The team at Austin Eye is sad to share that Li Wenliang, MD, a Chinese ophthalmologist and the first medical professional to sound the alarm about coronavirus (COVID-19), died of the virus in February. Dr. Li is widely considered a hero for his public service.
What Happened to Dr. Wenliang?
Li was working in Wuhan where coronavirus is believed to have originated from a local seafood market. In late December 2019, he noticed seven cases of a virus that reminded him of severe acute respiratory syndrome (SARS), which appeared in China in 2002 and quickly spread across the world. The seven patients with the virus were quarantined in the hospital where Dr. Li worked.
On December 30, Dr. Li messaged fellow doctors in a chat group, alerting them to the cases and encouraging them to wear protective clothing at work to avoid catching the virus. Screenshots of his message went viral, and Dr. Li realized he might face punishment from local authorities for sounding the alarm on the new disease.
He was right. A few days after Dr. Li sent the message, local police accused him of spreading rumors online about the virus. Dr. Li was forced to sign a letter in which he was accused of “making false comments” that had “severely disturbed the social order.” Dr. Li later shared a copy of the letter on Weibo, a social media platform, with an explanation of the incident.
Meanwhile, officials in Wuhan insisted that only people coming into contact with infected animals could catch the disease. They did not share any information with doctors to protect them from the outbreak.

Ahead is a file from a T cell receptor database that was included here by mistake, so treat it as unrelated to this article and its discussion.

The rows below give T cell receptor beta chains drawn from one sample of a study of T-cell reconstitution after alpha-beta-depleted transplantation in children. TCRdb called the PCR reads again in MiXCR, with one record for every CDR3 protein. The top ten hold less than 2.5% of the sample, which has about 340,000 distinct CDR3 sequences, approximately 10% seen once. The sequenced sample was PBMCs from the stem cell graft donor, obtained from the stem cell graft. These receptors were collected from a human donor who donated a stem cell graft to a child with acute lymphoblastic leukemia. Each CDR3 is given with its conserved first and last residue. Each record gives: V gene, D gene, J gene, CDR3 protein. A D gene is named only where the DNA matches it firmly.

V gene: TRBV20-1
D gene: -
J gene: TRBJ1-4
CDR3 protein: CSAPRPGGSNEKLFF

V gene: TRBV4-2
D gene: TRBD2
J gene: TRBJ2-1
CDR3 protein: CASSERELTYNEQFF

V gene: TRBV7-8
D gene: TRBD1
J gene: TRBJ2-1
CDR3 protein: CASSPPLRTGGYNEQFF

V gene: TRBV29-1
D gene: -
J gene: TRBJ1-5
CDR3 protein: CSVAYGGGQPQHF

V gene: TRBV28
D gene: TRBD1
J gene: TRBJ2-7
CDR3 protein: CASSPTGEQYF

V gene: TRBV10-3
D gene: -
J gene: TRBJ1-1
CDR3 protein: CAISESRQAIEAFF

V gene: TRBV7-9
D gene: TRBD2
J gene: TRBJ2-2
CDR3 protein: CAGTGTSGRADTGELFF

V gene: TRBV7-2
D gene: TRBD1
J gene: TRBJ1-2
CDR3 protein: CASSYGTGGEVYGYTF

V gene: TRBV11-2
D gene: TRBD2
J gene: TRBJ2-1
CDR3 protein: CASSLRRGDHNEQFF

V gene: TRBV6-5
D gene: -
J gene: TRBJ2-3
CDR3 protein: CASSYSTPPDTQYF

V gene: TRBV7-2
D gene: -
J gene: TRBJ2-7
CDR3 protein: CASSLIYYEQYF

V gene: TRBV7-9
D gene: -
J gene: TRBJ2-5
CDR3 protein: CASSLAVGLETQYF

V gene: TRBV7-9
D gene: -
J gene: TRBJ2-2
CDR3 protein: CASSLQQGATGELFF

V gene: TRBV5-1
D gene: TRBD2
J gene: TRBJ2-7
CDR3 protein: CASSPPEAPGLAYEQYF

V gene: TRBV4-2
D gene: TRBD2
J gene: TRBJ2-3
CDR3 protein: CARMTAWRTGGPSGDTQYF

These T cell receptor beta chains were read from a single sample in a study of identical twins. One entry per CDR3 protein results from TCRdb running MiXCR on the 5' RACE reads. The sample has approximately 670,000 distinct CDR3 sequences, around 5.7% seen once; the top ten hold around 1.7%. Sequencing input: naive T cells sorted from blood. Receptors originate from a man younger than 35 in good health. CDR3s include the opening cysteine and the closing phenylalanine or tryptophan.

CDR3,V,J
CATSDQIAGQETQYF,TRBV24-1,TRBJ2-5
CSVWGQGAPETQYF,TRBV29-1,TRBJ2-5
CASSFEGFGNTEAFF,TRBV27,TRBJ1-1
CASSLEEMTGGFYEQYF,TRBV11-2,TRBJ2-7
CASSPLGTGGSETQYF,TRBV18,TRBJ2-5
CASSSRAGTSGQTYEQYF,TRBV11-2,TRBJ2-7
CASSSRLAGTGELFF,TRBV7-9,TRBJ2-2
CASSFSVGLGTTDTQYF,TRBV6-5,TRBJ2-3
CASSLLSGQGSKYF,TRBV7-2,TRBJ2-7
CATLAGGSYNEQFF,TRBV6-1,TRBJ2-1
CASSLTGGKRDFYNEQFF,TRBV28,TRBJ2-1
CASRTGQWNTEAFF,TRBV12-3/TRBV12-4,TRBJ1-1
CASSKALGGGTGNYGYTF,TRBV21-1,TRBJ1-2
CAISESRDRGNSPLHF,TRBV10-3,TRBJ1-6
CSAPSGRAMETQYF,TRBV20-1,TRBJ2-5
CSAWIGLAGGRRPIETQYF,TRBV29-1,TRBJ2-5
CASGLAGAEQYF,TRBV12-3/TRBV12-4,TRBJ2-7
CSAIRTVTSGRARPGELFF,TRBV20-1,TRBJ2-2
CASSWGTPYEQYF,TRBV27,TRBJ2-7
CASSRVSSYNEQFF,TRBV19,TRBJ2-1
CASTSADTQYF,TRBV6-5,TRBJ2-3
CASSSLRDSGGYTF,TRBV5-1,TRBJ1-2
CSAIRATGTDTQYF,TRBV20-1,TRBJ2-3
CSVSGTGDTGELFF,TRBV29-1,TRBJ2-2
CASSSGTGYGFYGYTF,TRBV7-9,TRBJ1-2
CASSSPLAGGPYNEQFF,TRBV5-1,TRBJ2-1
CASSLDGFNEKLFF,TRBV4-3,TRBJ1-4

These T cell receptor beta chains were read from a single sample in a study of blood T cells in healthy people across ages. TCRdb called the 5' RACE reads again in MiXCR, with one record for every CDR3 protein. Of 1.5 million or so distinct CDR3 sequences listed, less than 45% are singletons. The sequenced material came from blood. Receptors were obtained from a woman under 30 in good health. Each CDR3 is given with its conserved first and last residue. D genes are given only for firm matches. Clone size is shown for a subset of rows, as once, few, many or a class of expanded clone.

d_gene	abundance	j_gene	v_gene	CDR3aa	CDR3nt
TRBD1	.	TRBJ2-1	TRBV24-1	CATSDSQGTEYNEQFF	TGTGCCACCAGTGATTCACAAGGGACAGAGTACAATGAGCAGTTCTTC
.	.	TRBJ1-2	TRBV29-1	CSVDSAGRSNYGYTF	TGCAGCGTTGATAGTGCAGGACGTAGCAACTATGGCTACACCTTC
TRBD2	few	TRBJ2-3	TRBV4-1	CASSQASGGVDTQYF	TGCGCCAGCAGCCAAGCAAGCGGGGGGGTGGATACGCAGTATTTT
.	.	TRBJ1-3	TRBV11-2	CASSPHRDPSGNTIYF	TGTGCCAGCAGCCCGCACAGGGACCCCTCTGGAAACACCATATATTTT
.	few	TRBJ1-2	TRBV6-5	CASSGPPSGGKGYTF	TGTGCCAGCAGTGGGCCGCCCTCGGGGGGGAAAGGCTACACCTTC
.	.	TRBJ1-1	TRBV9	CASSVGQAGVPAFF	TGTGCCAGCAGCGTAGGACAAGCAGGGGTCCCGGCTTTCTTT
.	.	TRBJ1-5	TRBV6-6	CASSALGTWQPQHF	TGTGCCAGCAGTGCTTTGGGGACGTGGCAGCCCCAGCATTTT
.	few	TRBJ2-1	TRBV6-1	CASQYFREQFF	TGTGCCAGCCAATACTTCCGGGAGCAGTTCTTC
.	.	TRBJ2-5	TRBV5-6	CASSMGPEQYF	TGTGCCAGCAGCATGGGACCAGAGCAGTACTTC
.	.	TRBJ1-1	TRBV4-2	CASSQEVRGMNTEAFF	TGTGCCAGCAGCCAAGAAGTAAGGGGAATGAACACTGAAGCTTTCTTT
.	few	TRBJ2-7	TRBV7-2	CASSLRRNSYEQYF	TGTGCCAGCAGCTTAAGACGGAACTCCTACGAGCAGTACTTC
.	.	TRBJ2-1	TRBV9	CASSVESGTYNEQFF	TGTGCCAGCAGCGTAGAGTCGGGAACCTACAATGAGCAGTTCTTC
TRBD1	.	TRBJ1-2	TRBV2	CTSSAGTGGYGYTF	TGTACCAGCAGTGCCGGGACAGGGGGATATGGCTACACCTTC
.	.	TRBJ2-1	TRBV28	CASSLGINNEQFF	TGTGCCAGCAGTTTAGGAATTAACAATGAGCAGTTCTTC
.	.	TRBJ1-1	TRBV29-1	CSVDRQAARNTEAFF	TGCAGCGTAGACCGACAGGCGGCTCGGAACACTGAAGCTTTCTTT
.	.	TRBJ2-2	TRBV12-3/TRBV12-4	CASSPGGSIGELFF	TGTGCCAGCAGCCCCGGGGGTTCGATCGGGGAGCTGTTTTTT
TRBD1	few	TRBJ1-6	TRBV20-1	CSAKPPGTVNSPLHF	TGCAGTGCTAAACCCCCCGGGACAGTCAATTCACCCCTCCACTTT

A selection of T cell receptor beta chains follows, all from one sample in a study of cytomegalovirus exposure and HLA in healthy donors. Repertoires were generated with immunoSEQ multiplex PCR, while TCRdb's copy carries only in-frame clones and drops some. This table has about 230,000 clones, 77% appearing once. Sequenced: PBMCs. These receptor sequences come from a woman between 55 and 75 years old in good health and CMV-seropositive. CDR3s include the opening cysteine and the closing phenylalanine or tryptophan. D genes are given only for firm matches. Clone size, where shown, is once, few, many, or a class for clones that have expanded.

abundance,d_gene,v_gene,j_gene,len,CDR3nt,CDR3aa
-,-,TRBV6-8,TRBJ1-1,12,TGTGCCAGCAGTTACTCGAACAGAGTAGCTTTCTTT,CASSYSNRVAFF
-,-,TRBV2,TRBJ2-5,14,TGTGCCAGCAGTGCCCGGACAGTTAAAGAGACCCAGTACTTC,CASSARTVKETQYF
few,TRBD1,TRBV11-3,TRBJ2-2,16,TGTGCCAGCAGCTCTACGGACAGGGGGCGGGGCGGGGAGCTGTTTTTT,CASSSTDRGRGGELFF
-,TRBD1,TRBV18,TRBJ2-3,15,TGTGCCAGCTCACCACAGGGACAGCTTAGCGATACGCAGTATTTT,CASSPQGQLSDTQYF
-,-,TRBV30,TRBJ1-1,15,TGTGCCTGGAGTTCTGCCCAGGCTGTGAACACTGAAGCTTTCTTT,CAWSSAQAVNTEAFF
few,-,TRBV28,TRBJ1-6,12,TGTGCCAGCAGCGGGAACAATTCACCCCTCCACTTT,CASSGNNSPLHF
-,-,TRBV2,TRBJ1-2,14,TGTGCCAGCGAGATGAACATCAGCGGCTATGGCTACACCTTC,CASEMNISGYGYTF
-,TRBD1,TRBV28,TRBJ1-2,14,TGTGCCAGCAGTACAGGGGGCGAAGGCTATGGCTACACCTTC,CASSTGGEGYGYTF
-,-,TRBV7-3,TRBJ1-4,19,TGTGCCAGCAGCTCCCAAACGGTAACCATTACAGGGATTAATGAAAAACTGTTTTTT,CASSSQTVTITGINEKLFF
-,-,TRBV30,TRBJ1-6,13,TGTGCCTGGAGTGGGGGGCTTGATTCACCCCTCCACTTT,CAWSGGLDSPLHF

After the incident with the police, Dr. Li returned to work. A week later, he treated a glaucoma patient who had been infected with coronavirus but was not showing symptoms at the time of the appointment. Soon after, Dr. Li started coughing and developed a fever. He was promptly taken to the hospital and diagnosed with coronavirus.
According to an interview with Dr. Li’s mother, his condition was stable for a few weeks. Unfortunately, Dr. Li’s health took a turn for the worse and he died on February 7.
Dr. Li’s parents both contracted coronavirus but recovered. Dr. Li left behind a child and his wife, who is expecting.
Upon news of Dr. Li’s passing, the public has affirmed him as a hero for trying to spread the word about the coronavirus.
We Are in This Together
If you have any questions about coronavirus and your eye health, Austin Eye is here for you. Our office is temporarily closed, but you can reach us by calling 512-250-2020.